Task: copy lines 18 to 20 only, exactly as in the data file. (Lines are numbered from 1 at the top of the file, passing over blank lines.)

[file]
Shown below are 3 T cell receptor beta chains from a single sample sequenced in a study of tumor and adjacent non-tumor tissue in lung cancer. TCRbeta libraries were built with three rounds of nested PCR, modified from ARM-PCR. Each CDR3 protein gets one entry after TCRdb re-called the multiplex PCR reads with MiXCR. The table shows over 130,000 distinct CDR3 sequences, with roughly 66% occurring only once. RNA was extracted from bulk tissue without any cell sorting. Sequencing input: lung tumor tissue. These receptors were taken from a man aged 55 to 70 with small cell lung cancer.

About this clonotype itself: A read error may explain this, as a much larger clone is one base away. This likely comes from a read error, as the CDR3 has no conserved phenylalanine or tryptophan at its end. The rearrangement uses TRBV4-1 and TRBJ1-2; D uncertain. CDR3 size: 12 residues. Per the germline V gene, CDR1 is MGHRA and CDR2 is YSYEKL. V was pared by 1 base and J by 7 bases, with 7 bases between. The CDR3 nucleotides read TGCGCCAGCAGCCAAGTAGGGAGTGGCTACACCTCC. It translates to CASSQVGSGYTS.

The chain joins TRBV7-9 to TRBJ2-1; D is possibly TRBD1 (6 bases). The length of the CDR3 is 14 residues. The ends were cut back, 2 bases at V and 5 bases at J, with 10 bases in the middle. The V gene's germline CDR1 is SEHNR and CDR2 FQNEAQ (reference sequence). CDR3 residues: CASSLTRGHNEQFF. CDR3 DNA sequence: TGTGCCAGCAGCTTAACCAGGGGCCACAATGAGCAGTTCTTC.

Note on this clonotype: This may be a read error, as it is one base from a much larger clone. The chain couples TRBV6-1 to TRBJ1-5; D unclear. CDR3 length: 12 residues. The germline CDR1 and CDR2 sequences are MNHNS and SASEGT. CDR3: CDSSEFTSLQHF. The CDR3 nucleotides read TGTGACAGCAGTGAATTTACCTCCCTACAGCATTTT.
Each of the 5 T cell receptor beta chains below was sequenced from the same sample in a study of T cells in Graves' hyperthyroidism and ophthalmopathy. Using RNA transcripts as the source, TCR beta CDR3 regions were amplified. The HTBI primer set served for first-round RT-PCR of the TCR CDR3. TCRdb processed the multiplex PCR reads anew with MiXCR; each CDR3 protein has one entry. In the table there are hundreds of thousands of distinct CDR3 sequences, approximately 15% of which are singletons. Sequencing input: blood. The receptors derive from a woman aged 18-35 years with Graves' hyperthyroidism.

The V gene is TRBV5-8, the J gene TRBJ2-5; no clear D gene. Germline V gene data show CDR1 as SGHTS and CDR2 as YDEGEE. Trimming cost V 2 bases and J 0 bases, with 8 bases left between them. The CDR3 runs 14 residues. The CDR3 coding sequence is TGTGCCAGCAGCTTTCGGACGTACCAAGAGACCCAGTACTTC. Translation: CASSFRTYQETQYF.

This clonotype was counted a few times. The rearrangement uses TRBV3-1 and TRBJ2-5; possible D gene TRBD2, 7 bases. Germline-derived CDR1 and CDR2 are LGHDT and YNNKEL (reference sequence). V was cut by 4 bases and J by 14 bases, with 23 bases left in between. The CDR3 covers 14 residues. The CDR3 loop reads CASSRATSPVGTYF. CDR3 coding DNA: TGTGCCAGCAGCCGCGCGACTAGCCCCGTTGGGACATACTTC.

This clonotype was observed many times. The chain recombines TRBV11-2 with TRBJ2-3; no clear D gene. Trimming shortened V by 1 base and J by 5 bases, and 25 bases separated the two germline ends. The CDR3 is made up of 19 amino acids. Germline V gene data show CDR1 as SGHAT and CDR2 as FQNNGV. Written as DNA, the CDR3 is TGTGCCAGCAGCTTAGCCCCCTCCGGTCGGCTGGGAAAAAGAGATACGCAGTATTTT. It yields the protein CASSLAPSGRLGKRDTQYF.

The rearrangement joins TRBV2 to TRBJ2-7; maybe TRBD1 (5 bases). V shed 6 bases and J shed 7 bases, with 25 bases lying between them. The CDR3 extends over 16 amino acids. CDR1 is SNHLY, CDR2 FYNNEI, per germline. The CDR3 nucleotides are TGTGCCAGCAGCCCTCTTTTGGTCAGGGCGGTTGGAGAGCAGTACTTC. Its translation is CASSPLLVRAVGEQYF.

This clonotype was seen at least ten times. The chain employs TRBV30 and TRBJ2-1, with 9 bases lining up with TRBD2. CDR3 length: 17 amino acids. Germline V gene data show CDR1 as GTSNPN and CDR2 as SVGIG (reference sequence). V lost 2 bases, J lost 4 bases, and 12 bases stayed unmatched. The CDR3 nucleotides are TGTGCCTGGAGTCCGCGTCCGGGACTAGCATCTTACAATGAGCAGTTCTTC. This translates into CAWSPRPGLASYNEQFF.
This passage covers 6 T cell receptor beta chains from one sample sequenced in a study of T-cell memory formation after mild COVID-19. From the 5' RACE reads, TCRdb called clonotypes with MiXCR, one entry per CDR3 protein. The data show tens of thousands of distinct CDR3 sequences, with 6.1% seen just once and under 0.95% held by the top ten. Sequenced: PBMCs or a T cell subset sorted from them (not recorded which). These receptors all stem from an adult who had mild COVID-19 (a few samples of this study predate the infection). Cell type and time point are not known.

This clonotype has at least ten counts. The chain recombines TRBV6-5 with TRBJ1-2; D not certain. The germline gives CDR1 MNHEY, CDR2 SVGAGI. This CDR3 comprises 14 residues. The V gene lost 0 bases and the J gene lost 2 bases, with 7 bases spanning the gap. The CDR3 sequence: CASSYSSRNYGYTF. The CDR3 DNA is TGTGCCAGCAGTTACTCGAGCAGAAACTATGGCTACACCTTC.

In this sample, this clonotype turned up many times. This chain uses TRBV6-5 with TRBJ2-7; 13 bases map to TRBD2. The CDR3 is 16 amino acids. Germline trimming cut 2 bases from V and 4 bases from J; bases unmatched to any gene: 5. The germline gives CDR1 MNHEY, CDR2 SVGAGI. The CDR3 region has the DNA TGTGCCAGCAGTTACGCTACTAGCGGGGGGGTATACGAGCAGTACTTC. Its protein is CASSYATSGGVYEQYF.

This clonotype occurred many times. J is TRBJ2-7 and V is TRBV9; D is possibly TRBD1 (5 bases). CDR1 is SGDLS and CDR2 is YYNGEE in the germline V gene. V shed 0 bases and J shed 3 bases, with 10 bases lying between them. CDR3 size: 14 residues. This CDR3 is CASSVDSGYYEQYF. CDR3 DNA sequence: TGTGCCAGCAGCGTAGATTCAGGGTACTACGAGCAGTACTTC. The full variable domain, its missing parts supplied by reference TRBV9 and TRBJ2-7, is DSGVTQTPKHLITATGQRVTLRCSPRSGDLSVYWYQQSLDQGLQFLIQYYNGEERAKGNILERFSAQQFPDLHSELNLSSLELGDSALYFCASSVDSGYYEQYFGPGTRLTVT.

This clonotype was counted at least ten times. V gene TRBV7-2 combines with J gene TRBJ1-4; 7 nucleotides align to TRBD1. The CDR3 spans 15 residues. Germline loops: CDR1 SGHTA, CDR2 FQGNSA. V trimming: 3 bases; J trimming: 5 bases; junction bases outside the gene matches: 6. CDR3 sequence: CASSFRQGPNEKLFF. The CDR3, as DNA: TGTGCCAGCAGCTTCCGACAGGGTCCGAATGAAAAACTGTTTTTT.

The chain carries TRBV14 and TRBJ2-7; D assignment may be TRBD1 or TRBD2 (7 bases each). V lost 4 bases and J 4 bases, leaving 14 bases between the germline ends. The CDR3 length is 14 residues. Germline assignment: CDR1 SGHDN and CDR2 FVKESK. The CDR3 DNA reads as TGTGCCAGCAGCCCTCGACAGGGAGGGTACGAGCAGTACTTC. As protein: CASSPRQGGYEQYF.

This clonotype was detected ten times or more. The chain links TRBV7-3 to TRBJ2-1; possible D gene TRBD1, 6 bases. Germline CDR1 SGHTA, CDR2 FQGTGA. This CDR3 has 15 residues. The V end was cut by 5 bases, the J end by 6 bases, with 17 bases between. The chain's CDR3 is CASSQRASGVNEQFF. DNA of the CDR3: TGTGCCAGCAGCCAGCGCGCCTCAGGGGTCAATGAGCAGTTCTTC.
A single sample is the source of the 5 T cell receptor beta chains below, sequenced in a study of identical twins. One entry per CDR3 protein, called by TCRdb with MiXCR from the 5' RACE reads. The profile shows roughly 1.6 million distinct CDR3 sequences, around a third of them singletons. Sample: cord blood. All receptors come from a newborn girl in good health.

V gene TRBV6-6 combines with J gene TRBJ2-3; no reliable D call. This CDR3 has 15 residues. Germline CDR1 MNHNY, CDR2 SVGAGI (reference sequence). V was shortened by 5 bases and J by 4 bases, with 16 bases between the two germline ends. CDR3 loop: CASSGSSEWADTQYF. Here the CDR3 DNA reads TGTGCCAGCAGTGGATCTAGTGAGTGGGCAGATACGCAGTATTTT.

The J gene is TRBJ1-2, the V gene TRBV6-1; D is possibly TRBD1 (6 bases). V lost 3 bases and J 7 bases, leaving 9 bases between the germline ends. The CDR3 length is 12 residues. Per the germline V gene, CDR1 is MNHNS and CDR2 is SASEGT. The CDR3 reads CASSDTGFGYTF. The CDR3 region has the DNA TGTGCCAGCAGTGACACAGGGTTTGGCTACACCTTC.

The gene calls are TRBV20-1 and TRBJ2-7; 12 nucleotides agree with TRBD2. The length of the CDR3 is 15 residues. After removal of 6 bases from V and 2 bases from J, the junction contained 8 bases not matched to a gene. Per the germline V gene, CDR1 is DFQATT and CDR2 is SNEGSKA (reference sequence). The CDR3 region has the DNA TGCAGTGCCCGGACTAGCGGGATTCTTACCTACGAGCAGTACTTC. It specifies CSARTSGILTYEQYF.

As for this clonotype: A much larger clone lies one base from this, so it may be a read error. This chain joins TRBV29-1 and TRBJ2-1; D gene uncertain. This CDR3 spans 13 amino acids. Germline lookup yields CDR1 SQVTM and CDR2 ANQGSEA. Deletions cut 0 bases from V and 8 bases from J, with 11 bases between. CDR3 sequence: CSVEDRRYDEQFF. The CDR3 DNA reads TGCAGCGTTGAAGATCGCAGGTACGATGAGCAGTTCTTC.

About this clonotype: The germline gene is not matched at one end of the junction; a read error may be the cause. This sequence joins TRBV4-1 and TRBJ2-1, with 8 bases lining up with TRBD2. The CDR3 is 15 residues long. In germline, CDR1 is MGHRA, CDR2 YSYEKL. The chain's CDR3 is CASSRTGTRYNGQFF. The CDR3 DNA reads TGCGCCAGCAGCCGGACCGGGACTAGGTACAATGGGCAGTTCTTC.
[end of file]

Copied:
A single sample is the source of the 5 T cell receptor beta chains below, sequenced in a study of identical twins. One entry per CDR3 protein, called by TCRdb with MiXCR from the 5' RACE reads. The profile shows roughly 1.6 million distinct CDR3 sequences, around a third of them singletons. Sample: cord blood. All receptors come from a newborn girl in good health.

V gene TRBV6-6 combines with J gene TRBJ2-3; no reliable D call. This CDR3 has 15 residues. Germline CDR1 MNHNY, CDR2 SVGAGI (reference sequence). V was shortened by 5 bases and J by 4 bases, with 16 bases between the two germline ends. CDR3 loop: CASSGSSEWADTQYF. Here the CDR3 DNA reads TGTGCCAGCAGTGGATCTAGTGAGTGGGCAGATACGCAGTATTTT.

The J gene is TRBJ1-2, the V gene TRBV6-1; D is possibly TRBD1 (6 bases). V lost 3 bases and J 7 bases, leaving 9 bases between the germline ends. The CDR3 length is 12 residues. Per the germline V gene, CDR1 is MNHNS and CDR2 is SASEGT. The CDR3 reads CASSDTGFGYTF. The CDR3 region has the DNA TGTGCCAGCAGTGACACAGGGTTTGGCTACACCTTC.